This article was originally published in our Fall 2018 print issue.
A college student is about to take a final for their hardest class of the semester. They walk into the exam room, take a seat, and wait for the test to be passed out, nervously watching the minutes tick by as they fiddle with their number two pencil. The student is filled with anxiety.
Sound familiar? Whether it’s a final exam, a work presentation, a singing performance, or anything in between, pre-performance anxiety has plagued every one of us. Research has proven that some anxiety is good. The right amount of anxiety can motivate effort and increase focus. However, too much anxiety drains working memory, reduces a person’s ability to process information, lowers self-confidence and increases risk aversion. Yikes!
When anxiety goes from helpful to destructive, Dr. Alison Woods Brooks, an assistant professor at Harvard Business School, found that the best way to curb pre-performance anxiety is not what most people would expect.
In her study, Brooks asked 300 people what advice they would give to someone with pre-performance anxiety. She found that 84.94% of participants recommended “Try to relax and calm down.” Slogans like “Keep calm and carry on” or “Calm your nerves” perpetuate the idea that the solution to pre-performance anxiety is to calm down.
As it turns out, this method doesn’t work very well. Contrary to popular thought, when your friend recommends you “try to calm down” right before that big exam, you may not want to take the advice. What’s wrong with this seemingly harmless strategy?
In Brooks’s study, she discusses the cognitive process required to go from a state of anxiety to a state of calmness. The process is called “reappraisal.” Dr. Iris Mauss, an associate professor of psychology at UC Berkeley and director of the Emotion and Emotion Regulation Lab on campus, describes reappraisal as “reframing an emotional event in order to modulate one’s experience of negative or positive emotion.” In other words, when a person changes the way they think about a situation in order to change their emotions toward it, they are reappraising their emotions.
When someone loses their job, Mauss explains, they might feel their self-esteem is being threatened. Reappraising the situation, however, “could be perceived as an opportunity to transition into a better position.” General consensus has emerged that reappraisal is the most effective strategy for reducing pre-performance anxiety.
Though the general strategy of reappraisal is the most effective, reappraising anxiety as calmness is not. Why not? While anxiety is a high energy emotion, calmness is a low energy emotion. Due to the fact that anxious and calm emotions “differ in high versus low arousal,” it takes a lot of cognitive and physiological effort to make the switch.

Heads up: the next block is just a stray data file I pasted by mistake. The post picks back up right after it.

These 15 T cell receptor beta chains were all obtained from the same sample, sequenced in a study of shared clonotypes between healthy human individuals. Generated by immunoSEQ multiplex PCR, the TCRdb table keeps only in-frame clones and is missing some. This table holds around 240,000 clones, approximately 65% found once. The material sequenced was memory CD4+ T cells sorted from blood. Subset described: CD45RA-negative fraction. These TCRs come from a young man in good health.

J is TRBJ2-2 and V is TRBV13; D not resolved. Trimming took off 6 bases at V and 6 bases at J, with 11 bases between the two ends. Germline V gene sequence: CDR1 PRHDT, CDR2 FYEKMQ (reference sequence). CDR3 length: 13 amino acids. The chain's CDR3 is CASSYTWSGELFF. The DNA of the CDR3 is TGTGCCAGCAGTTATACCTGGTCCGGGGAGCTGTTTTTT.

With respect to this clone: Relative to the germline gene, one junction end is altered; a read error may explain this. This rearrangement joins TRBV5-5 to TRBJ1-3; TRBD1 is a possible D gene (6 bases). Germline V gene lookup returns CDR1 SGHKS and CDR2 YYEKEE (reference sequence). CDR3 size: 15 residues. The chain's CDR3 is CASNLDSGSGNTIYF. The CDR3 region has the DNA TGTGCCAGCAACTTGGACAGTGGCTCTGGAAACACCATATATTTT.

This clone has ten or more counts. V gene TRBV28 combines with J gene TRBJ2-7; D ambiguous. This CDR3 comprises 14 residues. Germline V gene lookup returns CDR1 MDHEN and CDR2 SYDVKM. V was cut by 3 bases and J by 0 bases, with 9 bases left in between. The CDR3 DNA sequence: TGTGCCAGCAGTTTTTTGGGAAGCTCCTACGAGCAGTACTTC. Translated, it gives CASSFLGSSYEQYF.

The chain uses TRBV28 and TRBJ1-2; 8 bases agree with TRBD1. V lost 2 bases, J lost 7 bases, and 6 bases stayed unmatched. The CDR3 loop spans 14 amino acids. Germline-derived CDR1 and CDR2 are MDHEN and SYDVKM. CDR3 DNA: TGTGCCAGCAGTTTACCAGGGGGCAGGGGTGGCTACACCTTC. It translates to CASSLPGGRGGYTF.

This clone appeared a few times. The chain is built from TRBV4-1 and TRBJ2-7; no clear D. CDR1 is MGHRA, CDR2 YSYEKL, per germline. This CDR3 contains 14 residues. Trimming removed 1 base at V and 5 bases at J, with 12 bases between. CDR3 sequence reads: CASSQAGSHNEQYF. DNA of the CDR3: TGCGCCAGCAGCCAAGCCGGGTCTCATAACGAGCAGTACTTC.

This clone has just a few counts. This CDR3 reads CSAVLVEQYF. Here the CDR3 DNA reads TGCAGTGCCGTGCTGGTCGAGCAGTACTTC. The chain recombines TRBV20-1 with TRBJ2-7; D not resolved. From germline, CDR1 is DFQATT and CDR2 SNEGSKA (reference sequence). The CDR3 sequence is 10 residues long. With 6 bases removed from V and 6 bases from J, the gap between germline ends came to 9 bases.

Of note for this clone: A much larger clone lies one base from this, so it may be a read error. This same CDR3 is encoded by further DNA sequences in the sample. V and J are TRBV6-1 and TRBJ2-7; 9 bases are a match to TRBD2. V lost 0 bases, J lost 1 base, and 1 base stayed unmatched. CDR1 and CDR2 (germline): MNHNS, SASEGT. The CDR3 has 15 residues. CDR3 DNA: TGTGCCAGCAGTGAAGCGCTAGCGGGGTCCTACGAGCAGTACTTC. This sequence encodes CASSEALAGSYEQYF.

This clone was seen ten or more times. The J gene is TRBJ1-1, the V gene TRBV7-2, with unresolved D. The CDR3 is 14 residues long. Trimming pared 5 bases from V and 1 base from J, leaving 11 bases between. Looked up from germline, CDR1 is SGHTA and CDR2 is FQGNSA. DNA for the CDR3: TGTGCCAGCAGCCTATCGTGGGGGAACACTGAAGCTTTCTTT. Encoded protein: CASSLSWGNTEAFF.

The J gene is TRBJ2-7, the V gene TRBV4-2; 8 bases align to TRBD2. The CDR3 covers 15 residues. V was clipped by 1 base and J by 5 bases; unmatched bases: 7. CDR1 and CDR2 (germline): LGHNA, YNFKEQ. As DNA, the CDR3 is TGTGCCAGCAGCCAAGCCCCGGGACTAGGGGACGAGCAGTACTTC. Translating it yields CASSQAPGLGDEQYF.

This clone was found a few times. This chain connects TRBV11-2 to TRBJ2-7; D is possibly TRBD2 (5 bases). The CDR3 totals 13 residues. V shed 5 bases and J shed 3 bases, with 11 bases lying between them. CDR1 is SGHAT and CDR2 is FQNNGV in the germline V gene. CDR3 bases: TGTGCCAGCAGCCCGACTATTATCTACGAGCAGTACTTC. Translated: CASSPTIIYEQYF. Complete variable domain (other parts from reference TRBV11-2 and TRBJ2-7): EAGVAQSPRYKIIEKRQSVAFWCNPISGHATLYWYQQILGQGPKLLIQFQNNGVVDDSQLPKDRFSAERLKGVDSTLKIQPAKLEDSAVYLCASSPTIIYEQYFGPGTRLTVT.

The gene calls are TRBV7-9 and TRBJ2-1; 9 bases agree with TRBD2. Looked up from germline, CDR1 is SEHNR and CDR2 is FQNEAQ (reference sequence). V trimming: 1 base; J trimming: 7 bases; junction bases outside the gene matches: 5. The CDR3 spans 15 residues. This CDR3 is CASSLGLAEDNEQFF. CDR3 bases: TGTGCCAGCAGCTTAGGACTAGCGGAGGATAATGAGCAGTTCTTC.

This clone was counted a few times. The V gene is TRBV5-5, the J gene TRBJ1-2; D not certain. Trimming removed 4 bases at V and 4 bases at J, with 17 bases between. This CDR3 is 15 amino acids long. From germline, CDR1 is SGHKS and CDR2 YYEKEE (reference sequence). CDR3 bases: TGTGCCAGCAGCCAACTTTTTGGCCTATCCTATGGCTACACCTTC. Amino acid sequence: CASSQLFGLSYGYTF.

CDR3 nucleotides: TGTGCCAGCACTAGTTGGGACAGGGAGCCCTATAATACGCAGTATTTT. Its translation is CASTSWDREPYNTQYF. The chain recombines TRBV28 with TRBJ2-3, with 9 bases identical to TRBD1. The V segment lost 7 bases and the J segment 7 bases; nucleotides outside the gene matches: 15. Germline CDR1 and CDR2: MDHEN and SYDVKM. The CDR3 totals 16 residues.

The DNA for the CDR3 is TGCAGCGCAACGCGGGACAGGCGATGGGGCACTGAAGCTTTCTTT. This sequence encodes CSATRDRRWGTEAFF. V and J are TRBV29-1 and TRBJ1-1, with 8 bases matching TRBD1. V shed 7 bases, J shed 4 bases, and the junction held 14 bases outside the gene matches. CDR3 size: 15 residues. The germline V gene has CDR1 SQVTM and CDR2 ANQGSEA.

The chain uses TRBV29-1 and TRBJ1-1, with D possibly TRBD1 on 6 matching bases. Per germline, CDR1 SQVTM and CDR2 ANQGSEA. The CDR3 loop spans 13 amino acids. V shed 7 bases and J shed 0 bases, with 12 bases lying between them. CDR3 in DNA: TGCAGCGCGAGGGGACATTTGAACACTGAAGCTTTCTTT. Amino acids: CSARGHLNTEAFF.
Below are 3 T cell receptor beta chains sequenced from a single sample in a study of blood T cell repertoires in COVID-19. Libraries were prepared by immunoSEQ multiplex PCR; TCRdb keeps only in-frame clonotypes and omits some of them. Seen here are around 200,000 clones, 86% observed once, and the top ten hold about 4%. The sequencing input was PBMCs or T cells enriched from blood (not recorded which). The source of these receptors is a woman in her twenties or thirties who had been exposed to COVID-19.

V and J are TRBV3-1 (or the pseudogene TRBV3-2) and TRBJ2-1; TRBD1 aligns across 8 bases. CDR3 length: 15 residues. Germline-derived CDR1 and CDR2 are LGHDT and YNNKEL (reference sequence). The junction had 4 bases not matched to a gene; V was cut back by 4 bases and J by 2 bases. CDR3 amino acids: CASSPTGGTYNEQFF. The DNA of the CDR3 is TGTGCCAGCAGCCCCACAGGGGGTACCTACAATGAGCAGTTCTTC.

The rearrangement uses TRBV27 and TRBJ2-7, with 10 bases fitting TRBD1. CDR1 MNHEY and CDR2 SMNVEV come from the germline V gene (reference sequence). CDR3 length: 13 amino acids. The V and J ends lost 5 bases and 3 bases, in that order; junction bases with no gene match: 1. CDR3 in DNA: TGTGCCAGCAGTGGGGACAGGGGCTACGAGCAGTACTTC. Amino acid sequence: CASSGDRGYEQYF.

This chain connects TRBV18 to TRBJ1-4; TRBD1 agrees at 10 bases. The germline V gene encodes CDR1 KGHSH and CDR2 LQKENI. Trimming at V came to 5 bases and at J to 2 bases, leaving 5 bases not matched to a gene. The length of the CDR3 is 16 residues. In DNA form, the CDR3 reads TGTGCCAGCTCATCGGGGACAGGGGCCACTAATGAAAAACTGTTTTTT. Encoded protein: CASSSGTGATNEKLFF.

Reappraising anxiety as calmness, Brooks explains, “requires a physiological shift from high to low arousal as well as a cognitive shift from negative to positive valence.” In short, because anxiety and calmness are so different, your body has to work extra hard to make the switch from one to the other.
Reappraising anxiety as excitement works better. It turns out that anxiety and excitement are physiologically very similar. In fact, it can be hard to tell the difference. If you’ve ever been the victim of a surprise birthday party, you’ve experienced it first-hand. Both anxiety and excitement are high arousal emotions, characterized by an increased heart rate. While the physiological experience of these two emotions is similar, they have incredibly divergent effects on performance. As we have all experienced before, too much anxiety harms performance, but excitement enhances it.
People who are excited are more optimistic, focus on the potential positive outcomes of events, and believe they can achieve more positive outcomes. Brooks says, “Reappraising anxiety as excitement requires only a cognitive change in valence because anxiety and excitement are arousal congruent.”
After conducting multiple tests, the results speak for themselves. Brooks conducted studies where she asked people to do all sorts of anxiety-inducing activities: public speaking events, karaoke contests, and math performances. In each case, some participants were told to “try to calm down” while others were told to “tell yourself you’re excited.” Participants in the public speaking trial who were instructed to “get excited” were ranked as more persuasive, competent, confident, and persistent. All else being equal, those who reappraised their anxiety as excitement performed better overall in each respective activity.
Brooks’s findings demonstrate the profound control people have over their emotions and, thus, over their performance. When a person is feeling anxious pre-performance, repeating a simple phrase like “I’m excited!” or “This is going to be so exciting!” may seem silly. However, studies show that the more we consciously tell our brains something, the more we start to believe it, which actually changes our emotional reaction.
As humans, we might prepare for a performance as much as possible and we might take all the right steps. But when it’s performance time, there’s no telling what emotional reaction we will have. Despite our best efforts, it can be hard to control those anxious, negative thoughts from flooding into our brains. What if I fail? What if I’m not enough? What if people don’t like me?
While we can’t always control our initial reactions, studies like Brooks’s prove that reappraising those initial reactions can be wildly successful. So, next time you’re about to give that anxiety-inducing presentation, try tricking your brain into thinking you’re excited. The results might just surprise you.